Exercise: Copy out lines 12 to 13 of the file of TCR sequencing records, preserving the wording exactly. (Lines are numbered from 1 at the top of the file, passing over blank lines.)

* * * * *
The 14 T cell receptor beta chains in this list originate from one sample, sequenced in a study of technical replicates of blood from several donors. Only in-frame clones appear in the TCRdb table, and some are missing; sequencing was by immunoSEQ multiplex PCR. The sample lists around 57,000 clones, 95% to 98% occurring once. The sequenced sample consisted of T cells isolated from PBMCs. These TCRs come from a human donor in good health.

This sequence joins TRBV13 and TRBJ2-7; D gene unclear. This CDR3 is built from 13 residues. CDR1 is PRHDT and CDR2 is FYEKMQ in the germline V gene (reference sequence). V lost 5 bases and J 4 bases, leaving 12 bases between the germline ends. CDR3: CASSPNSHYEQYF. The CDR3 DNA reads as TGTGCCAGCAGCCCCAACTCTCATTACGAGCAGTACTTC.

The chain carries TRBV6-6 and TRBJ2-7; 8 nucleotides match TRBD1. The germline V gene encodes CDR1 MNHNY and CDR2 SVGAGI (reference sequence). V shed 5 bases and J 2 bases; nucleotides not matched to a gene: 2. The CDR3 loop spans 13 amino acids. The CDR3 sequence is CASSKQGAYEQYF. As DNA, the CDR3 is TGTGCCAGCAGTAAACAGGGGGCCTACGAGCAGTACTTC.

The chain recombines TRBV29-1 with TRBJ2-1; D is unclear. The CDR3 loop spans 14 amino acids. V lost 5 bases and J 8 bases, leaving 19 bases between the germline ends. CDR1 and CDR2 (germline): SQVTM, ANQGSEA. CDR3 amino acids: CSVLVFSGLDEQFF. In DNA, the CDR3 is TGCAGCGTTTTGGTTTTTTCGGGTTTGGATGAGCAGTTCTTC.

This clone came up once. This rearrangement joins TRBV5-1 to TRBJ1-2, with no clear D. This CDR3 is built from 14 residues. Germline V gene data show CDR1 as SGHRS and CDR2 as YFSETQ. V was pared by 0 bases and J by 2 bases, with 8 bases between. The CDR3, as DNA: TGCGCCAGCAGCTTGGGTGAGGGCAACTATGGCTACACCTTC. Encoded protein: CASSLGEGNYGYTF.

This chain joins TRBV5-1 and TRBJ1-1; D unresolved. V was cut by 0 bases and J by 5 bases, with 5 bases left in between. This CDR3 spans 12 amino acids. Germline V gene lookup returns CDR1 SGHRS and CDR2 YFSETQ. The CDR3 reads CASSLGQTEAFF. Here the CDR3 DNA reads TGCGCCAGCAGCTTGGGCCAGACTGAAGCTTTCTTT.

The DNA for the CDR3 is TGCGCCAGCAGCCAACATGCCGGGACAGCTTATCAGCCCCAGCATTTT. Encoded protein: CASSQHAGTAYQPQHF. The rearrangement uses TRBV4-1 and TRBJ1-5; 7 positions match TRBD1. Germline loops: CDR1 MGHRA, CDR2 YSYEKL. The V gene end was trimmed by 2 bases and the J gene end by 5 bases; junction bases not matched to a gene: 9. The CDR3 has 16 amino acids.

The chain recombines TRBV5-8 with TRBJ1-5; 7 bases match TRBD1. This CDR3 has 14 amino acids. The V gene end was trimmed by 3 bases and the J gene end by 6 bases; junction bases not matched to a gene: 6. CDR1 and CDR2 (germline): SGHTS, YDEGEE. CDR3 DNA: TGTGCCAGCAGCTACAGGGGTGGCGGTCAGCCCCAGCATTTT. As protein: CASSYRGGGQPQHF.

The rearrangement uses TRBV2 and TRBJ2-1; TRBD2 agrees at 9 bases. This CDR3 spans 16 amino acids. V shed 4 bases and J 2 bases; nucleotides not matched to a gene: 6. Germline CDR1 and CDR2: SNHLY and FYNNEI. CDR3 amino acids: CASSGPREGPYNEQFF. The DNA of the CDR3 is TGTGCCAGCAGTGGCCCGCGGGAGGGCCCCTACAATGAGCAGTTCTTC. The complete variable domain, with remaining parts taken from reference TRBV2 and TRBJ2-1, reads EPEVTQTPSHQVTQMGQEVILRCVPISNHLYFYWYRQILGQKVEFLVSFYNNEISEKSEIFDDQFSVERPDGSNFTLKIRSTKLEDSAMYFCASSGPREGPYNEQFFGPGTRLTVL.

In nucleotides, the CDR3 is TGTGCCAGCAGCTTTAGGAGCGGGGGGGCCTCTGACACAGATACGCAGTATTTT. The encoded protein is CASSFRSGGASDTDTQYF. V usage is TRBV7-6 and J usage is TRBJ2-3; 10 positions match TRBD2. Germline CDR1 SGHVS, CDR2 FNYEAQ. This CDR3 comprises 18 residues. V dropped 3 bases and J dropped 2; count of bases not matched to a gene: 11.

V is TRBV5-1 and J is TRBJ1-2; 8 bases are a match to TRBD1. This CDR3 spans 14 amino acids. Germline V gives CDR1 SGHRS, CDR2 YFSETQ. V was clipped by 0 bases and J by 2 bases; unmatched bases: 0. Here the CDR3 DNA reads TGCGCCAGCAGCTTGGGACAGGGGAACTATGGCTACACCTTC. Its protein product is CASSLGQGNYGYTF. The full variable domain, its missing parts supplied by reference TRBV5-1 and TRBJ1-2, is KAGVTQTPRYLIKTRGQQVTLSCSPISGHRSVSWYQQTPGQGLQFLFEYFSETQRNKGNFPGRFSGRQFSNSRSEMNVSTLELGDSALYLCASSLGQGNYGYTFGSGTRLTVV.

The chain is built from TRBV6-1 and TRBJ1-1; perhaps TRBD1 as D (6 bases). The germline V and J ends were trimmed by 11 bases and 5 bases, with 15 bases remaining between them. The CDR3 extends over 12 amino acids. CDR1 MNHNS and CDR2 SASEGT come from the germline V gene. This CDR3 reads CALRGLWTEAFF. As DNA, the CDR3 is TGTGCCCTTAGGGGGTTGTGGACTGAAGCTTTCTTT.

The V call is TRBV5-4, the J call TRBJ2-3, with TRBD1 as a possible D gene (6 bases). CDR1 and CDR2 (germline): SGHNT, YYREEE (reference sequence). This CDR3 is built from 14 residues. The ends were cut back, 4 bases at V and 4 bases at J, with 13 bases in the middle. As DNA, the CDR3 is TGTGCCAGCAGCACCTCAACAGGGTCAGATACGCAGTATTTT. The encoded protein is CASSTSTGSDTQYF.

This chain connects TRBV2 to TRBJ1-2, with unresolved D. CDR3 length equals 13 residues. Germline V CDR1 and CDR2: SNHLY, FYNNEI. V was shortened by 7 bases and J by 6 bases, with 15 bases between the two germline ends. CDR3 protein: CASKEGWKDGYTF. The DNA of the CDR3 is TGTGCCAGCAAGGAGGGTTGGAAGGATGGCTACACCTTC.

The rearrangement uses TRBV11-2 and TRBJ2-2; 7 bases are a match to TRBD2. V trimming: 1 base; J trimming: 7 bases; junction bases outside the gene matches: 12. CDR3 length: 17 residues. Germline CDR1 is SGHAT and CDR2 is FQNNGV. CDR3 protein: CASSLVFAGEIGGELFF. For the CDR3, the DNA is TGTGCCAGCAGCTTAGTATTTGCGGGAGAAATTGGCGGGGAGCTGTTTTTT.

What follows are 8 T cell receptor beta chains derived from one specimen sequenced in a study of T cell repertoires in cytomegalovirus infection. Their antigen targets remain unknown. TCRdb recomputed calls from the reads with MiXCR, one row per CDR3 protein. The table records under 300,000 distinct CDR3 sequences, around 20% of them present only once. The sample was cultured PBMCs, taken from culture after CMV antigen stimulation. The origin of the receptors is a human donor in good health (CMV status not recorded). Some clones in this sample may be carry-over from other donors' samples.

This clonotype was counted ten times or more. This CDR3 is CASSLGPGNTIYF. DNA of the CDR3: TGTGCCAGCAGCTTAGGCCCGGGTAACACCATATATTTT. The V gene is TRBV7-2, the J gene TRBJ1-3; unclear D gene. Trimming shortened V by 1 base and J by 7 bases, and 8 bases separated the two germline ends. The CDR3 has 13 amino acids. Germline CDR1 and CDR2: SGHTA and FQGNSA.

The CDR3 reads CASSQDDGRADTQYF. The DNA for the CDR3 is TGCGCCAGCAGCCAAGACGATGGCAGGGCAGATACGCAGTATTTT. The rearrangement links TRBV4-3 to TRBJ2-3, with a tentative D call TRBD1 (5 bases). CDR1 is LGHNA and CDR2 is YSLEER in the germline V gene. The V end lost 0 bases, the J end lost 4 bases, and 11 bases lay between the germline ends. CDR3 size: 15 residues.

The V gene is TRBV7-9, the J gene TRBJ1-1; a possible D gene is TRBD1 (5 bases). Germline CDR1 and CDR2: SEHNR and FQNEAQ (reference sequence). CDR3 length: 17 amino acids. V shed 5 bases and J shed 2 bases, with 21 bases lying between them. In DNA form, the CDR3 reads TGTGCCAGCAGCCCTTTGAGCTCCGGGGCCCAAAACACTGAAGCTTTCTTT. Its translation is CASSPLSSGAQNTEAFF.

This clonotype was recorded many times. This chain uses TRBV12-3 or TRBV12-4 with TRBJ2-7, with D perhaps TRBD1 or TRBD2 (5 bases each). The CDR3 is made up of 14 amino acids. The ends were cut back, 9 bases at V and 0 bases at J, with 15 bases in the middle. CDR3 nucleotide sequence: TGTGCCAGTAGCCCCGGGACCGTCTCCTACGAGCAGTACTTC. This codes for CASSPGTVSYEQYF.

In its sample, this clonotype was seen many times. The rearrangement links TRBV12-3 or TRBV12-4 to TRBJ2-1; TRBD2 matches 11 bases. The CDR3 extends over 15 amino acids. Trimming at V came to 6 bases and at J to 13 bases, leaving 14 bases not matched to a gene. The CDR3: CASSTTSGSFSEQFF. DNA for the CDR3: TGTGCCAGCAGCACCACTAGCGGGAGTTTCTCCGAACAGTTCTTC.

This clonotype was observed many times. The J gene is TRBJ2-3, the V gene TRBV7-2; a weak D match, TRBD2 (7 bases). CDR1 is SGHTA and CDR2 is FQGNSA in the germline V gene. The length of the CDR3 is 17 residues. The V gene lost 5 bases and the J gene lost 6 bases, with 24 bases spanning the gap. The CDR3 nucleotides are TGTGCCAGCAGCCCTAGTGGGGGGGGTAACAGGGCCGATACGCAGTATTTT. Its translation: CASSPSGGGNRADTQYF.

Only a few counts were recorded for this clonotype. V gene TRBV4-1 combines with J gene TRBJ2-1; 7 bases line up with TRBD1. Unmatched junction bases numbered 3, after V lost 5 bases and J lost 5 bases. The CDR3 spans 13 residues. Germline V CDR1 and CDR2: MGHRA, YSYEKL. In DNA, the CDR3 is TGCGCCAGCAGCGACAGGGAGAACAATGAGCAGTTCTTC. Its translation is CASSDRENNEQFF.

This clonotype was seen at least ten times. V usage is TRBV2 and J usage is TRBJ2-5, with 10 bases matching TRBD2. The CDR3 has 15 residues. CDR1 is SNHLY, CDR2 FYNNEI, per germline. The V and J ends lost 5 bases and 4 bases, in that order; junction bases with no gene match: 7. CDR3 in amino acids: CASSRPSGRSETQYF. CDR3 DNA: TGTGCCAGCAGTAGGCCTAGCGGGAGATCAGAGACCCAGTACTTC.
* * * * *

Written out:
The chain is built from TRBV6-1 and TRBJ1-1; perhaps TRBD1 as D (6 bases). The germline V and J ends were trimmed by 11 bases and 5 bases, with 15 bases remaining between them. The CDR3 extends over 12 amino acids. CDR1 MNHNS and CDR2 SASEGT come from the germline V gene. This CDR3 reads CALRGLWTEAFF. As DNA, the CDR3 is TGTGCCCTTAGGGGGTTGTGGACTGAAGCTTTCTTT.

The V call is TRBV5-4, the J call TRBJ2-3, with TRBD1 as a possible D gene (6 bases). CDR1 and CDR2 (germline): SGHNT, YYREEE (reference sequence). This CDR3 is built from 14 residues. The ends were cut back, 4 bases at V and 4 bases at J, with 13 bases in the middle. As DNA, the CDR3 is TGTGCCAGCAGCACCTCAACAGGGTCAGATACGCAGTATTTT. The encoded protein is CASSTSTGSDTQYF.